As Mormon Christians, we sometimes think we don’t need to see what other Christians are preaching, or even appreciate the values they have to offer on the religious front. I remember, as a young girl, hearing and feeling somewhat uncomfortable, when someone bore their testimony about a sermon they heard that very morning from Robert Shuller’s Crystal Cathedral. Now, as an adult, I hope I’m more open minded and accepting of other religions’ attempts at righteous declaration, because we are all fighting for the same cause in our own ways.
Because we are all believers in the Bible, and Jesus Christ, we might enjoy the efforts made by Roma Downey, and her husband Mark Burnett, with their new series “A.D. The Bible Continues.” This is a 12-part series, which started last Easter Sunday, 8 pm (MDT) on NBC.
The Church of Jesus Christ of Latter-day Saints has gotten behind this series to support this worthy effort. A Mormon Newsroom article quotes Downey as saying, “I think people are hungry for hope, and what a better source to go back to than scripture.” After the General Conference sessions, KSL aired it’s own special on the series, “Finding Faith in Prime Time.”
Interestingly enough, last year the History Channel aired “The Bible,” also from Downey and Burnett, all across the country. In a ratings poll, Utah came in 50th out of 50 in the number of people watching the movie. So, the question is why did Utah come in dead last when it really is a mostly Christian state? Some have concluded that Mormons prefer to view religious shows made only by The Church of Jesus Christ of Latter-day Saints.
There are many faithful Christians all over the world, and many of them know the Bible much better than the average Mormon. Eric Huntsman, who is the coordinator of Ancient Near Eastern Studies at Brigham Young University, hopes that “people understand Christianity better whether they are Christians themselves or as part of the secular wider society. I think what A.D. is going to do is it’s [going to] spark interest in the Bible, but then folks are [going to] want to go deeper and learn more.” That is clearly the hope of Downey and Burnett, as should also be the hope of each one of us who believe in this book of scripture.
In a Deseret News article, Camille Fronk Olson, chairwoman of the ancient scripture department at BYU said, “I can feel that same spirit of God in their attempt to portray something that has definitely touched their lives. This is (done) by believers, and you can feel that.”
As sponsors of this series, NBC began advertising several months ago on their website a promotional video. In several months time they had about 800,000 views. NBC needed help in making as big an impact as they hoped, so they decided to hire Deseret Digital Media, a Utah company and owner of KSL.com, whose mission statement is “To be trusted voices of light and truth, reaching hundreds of millions of people worldwide.” After advertising the series on their websites for just one week, they reached over three million views.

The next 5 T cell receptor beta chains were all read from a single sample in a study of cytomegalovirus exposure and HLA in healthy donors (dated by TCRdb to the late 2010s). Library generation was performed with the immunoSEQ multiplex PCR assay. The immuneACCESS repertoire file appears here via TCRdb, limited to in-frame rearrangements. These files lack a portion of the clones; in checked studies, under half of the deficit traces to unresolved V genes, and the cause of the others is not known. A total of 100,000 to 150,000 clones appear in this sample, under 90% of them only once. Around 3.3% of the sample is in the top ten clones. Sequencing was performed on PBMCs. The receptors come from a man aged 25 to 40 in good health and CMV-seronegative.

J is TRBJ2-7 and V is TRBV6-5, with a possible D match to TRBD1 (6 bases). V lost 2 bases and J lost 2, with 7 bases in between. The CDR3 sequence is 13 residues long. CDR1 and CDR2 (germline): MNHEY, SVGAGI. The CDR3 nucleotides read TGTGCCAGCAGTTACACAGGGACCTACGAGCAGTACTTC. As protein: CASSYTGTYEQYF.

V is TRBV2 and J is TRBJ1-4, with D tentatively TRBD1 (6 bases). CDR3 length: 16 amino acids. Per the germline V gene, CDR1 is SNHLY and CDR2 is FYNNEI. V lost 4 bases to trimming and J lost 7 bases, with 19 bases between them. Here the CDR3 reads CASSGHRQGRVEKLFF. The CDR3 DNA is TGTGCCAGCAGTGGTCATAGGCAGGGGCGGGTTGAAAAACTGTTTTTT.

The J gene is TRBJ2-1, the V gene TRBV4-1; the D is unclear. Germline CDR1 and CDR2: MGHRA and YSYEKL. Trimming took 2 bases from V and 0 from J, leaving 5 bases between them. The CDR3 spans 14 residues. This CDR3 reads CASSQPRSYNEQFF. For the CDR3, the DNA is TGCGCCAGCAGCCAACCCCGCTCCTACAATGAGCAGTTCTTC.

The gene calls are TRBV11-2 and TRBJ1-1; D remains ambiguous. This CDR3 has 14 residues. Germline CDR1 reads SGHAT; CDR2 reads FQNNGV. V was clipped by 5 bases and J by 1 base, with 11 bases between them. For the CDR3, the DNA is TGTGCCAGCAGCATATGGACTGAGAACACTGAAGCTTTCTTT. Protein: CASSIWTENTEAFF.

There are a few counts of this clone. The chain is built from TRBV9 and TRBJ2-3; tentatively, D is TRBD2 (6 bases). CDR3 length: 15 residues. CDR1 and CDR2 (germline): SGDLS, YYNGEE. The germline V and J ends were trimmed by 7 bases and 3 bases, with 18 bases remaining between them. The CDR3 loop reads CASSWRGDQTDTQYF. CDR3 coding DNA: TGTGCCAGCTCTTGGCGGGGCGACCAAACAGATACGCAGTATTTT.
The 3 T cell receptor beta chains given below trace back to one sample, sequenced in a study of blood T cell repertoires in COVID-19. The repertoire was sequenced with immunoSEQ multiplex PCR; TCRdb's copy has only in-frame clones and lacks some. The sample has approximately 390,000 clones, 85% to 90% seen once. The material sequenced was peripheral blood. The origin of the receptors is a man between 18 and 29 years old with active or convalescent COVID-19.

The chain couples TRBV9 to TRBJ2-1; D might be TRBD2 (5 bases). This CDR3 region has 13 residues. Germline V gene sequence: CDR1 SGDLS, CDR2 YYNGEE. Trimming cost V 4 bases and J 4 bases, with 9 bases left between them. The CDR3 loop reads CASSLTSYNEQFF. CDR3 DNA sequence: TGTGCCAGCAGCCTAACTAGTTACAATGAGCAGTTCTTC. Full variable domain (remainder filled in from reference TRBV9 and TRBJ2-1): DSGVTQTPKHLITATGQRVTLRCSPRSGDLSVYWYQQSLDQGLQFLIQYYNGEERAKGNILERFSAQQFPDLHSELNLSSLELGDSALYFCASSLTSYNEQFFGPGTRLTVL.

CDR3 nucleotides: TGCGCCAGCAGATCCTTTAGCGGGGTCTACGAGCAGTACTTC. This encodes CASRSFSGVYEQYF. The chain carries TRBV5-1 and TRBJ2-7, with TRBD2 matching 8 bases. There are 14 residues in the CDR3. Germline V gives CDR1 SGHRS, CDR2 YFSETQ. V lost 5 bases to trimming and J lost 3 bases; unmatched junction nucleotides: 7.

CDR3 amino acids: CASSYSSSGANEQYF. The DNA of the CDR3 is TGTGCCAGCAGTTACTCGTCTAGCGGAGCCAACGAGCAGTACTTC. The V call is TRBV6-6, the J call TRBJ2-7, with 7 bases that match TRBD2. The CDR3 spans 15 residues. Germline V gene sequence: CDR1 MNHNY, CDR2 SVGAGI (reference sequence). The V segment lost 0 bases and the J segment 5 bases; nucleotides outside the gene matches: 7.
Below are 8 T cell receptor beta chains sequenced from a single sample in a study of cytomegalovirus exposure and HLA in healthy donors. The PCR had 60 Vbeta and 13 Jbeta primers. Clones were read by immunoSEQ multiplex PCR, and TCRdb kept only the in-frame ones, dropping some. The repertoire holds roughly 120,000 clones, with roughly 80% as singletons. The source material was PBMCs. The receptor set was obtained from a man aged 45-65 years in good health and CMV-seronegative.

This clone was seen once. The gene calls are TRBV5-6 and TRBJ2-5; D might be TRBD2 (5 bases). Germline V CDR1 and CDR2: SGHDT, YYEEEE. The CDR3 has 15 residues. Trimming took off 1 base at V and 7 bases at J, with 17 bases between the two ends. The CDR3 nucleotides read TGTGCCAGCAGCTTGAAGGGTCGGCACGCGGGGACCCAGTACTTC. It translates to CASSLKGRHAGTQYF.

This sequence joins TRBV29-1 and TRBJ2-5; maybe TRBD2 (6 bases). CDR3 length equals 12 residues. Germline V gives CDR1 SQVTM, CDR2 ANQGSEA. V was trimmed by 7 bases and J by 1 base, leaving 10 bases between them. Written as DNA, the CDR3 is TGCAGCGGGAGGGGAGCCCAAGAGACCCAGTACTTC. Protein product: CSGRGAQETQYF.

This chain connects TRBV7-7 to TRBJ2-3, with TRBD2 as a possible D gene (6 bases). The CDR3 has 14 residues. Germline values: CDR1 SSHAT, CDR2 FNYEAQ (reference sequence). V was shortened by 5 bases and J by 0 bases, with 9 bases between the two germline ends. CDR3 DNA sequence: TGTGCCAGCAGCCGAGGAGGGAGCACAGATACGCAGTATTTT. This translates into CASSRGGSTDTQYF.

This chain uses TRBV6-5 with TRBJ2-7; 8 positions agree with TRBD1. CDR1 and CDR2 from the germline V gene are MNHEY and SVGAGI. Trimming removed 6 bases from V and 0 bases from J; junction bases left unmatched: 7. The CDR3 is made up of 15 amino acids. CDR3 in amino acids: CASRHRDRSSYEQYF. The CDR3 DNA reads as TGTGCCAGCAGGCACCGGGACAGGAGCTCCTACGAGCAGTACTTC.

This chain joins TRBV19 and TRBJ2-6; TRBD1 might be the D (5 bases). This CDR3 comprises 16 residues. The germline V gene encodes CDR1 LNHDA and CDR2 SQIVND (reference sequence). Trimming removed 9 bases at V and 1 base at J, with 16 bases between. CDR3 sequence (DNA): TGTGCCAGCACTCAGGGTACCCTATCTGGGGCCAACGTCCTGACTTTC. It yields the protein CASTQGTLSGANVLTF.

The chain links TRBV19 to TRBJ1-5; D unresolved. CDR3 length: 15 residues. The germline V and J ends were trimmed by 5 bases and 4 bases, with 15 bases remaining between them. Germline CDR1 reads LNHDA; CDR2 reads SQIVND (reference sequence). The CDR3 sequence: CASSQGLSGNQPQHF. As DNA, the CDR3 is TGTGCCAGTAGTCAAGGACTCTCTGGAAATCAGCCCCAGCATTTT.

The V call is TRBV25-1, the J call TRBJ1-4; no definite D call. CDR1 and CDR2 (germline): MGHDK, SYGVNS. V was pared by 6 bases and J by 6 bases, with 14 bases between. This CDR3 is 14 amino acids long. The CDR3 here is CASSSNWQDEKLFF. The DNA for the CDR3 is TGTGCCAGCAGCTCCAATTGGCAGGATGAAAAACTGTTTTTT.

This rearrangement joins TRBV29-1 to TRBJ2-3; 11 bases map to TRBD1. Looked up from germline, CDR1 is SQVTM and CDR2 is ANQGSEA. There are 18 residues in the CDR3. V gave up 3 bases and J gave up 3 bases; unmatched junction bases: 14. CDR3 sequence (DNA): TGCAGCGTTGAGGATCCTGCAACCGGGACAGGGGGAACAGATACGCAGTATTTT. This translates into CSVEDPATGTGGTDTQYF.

KSL’s Dave McCann went to Morocco to see some of the filming of the series. Pedro Lloyd Gardiner, who plays Matthew, the disciple, showed McCann around the set and explained how the series starts just before Christ’s death and continues into the lives of the disciples left behind. There is meant to be a personal and real touch to the series. As Mark Burnett says, “It’s the ultimate reality television.”
A.D. The Bible covers the first ten chapters of Acts. Richard Neitzel Holzapfel, a professor of Church History and doctrine at BYU says, “[these chapters] are instructive and talk about how a church begins, its steps, half-steps, missteps and its misunderstandings, which reflects our own church history.”
The series has been written, directed, and produced by faithful people not out to glamorize, such as some recent blockbuster big screen movies, but rather to invite a spirit of wholesome entertainment that encourages people to go to the Bible themselves and read the stories and find Jesus Christ in its pages. After watching each episode of the series, parents might want to gather their children around and talk about what they viewed, read the original stories in the scriptures, and discuss how accurately they were portrayed, and what the stories mean to us today. Parents have an opportunity to share their feelings and testimonies.
Both The Bible and the motion picture, Son of God, also done by Downey and Burnett, are available on DVD, as well as Netflix and Amazon Instant Video.
Where Hollywood is often touted as an evil bed of immorality, it is refreshing to see efforts of genuine wholesome entertainment coming out from its programming. Downey and Burnett are to be thanked and supported for their efforts.